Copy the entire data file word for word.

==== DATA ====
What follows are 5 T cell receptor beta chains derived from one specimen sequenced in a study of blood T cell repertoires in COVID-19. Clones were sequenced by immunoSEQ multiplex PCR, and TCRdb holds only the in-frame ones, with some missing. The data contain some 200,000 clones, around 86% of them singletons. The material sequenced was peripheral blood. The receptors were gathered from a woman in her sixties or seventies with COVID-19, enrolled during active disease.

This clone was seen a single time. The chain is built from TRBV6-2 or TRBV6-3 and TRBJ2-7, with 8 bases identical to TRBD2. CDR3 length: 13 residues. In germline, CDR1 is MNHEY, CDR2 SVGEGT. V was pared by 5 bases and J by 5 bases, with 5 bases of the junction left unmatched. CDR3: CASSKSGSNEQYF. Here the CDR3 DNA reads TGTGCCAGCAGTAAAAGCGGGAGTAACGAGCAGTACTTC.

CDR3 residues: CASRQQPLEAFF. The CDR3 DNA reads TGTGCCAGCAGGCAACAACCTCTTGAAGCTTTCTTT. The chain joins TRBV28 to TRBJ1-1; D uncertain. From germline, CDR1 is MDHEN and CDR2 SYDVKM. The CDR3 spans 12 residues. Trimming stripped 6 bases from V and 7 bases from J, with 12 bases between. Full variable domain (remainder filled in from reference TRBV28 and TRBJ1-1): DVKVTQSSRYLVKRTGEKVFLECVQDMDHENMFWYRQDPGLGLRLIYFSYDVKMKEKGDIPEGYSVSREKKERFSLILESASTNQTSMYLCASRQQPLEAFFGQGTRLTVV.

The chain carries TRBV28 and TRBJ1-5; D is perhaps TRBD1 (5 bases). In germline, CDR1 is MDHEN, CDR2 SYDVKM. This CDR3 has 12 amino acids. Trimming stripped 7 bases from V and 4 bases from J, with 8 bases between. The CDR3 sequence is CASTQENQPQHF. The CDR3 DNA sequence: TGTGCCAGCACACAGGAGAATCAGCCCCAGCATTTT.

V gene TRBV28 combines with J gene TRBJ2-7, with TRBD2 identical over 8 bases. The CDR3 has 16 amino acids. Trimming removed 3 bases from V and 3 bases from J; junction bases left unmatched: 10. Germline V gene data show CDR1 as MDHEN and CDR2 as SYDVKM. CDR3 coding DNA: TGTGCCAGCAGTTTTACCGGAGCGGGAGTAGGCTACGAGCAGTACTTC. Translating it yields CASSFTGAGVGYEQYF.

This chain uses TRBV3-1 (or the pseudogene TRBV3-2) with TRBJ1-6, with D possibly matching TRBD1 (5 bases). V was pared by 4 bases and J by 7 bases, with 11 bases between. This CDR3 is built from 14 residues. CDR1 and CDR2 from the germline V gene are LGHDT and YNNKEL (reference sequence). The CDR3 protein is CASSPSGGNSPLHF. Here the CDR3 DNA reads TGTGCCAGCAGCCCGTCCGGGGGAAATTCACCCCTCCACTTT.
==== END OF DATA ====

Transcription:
What follows are 5 T cell receptor beta chains derived from one specimen sequenced in a study of blood T cell repertoires in COVID-19. Clones were sequenced by immunoSEQ multiplex PCR, and TCRdb holds only the in-frame ones, with some missing. The data contain some 200,000 clones, around 86% of them singletons. The material sequenced was peripheral blood. The receptors were gathered from a woman in her sixties or seventies with COVID-19, enrolled during active disease.

This clone was seen a single time. The chain is built from TRBV6-2 or TRBV6-3 and TRBJ2-7, with 8 bases identical to TRBD2. CDR3 length: 13 residues. In germline, CDR1 is MNHEY, CDR2 SVGEGT. V was pared by 5 bases and J by 5 bases, with 5 bases of the junction left unmatched. CDR3: CASSKSGSNEQYF. Here the CDR3 DNA reads TGTGCCAGCAGTAAAAGCGGGAGTAACGAGCAGTACTTC.

CDR3 residues: CASRQQPLEAFF. The CDR3 DNA reads TGTGCCAGCAGGCAACAACCTCTTGAAGCTTTCTTT. The chain joins TRBV28 to TRBJ1-1; D uncertain. From germline, CDR1 is MDHEN and CDR2 SYDVKM. The CDR3 spans 12 residues. Trimming stripped 6 bases from V and 7 bases from J, with 12 bases between. Full variable domain (remainder filled in from reference TRBV28 and TRBJ1-1): DVKVTQSSRYLVKRTGEKVFLECVQDMDHENMFWYRQDPGLGLRLIYFSYDVKMKEKGDIPEGYSVSREKKERFSLILESASTNQTSMYLCASRQQPLEAFFGQGTRLTVV.

The chain carries TRBV28 and TRBJ1-5; D is perhaps TRBD1 (5 bases). In germline, CDR1 is MDHEN, CDR2 SYDVKM. This CDR3 has 12 amino acids. Trimming stripped 7 bases from V and 4 bases from J, with 8 bases between. The CDR3 sequence is CASTQENQPQHF. The CDR3 DNA sequence: TGTGCCAGCACACAGGAGAATCAGCCCCAGCATTTT.

V gene TRBV28 combines with J gene TRBJ2-7, with TRBD2 identical over 8 bases. The CDR3 has 16 amino acids. Trimming removed 3 bases from V and 3 bases from J; junction bases left unmatched: 10. Germline V gene data show CDR1 as MDHEN and CDR2 as SYDVKM. CDR3 coding DNA: TGTGCCAGCAGTTTTACCGGAGCGGGAGTAGGCTACGAGCAGTACTTC. Translating it yields CASSFTGAGVGYEQYF.

This chain uses TRBV3-1 (or the pseudogene TRBV3-2) with TRBJ1-6, with D possibly matching TRBD1 (5 bases). V was pared by 4 bases and J by 7 bases, with 11 bases between. This CDR3 is built from 14 residues. CDR1 and CDR2 from the germline V gene are LGHDT and YNNKEL (reference sequence). The CDR3 protein is CASSPSGGNSPLHF. Here the CDR3 DNA reads TGTGCCAGCAGCCCGTCCGGGGGAAATTCACCCCTCCACTTT.